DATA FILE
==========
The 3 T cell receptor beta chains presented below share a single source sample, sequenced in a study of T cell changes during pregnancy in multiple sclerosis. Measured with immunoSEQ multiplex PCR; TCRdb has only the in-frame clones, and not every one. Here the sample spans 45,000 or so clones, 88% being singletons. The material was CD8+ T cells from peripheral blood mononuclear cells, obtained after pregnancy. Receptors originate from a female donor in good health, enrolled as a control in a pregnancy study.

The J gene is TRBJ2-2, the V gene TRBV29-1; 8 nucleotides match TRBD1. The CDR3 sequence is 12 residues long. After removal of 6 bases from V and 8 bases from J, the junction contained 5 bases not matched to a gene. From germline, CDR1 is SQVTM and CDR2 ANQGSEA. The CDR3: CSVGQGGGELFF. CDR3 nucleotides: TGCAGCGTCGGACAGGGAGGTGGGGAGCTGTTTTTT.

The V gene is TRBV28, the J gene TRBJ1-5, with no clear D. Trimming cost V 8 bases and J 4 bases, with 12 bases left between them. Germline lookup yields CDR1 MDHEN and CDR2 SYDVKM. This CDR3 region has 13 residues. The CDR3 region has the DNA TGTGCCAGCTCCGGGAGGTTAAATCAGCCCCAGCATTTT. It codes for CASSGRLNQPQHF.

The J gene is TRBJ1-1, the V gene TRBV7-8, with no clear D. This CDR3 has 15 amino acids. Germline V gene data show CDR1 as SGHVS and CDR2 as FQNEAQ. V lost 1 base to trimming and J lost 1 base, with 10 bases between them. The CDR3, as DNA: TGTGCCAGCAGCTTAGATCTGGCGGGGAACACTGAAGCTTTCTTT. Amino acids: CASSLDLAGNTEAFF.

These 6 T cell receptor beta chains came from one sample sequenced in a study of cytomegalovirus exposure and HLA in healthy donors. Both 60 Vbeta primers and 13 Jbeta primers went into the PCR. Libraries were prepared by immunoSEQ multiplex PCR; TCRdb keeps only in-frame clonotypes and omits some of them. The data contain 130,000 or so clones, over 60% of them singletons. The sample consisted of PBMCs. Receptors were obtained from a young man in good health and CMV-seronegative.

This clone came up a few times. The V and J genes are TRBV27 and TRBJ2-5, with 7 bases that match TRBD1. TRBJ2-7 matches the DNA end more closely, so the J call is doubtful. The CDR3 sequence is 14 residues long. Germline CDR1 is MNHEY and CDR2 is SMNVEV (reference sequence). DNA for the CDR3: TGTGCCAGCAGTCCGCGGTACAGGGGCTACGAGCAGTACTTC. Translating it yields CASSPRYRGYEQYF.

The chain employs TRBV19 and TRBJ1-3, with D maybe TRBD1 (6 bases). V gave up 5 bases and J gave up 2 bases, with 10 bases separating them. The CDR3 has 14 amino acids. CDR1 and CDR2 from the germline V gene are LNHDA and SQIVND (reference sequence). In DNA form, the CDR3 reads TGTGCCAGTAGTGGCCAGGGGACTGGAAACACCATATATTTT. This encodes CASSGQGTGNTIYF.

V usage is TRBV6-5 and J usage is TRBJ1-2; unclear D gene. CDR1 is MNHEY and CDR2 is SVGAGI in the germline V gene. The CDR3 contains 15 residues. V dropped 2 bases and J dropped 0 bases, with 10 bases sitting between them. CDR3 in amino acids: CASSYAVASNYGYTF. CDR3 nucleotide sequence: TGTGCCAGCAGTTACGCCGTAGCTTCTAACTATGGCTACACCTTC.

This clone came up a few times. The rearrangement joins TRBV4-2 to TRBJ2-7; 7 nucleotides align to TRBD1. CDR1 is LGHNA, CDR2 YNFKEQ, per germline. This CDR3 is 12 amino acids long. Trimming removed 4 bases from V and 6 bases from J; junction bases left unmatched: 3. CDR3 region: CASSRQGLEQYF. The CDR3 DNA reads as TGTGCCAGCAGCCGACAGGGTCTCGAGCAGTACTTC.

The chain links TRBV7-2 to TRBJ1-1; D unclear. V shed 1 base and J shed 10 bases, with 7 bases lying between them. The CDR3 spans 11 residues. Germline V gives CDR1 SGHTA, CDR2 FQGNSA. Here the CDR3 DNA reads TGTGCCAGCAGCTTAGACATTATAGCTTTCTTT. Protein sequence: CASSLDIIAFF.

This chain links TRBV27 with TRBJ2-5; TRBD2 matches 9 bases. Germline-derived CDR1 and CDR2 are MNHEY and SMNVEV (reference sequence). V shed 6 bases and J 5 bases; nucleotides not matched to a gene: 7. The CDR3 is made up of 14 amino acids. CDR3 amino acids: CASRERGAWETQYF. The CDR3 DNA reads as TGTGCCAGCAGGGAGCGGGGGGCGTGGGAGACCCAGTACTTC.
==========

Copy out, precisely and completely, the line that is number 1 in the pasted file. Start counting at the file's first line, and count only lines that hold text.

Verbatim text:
The 3 T cell receptor beta chains presented below share a single source sample, sequenced in a study of T cell changes during pregnancy in multiple sclerosis. Measured with immunoSEQ multiplex PCR; TCRdb has only the in-frame clones, and not every one. Here the sample spans 45,000 or so clones, 88% being singletons. The material was CD8+ T cells from peripheral blood mononuclear cells, obtained after pregnancy. Receptors originate from a female donor in good health, enrolled as a control in a pregnancy study.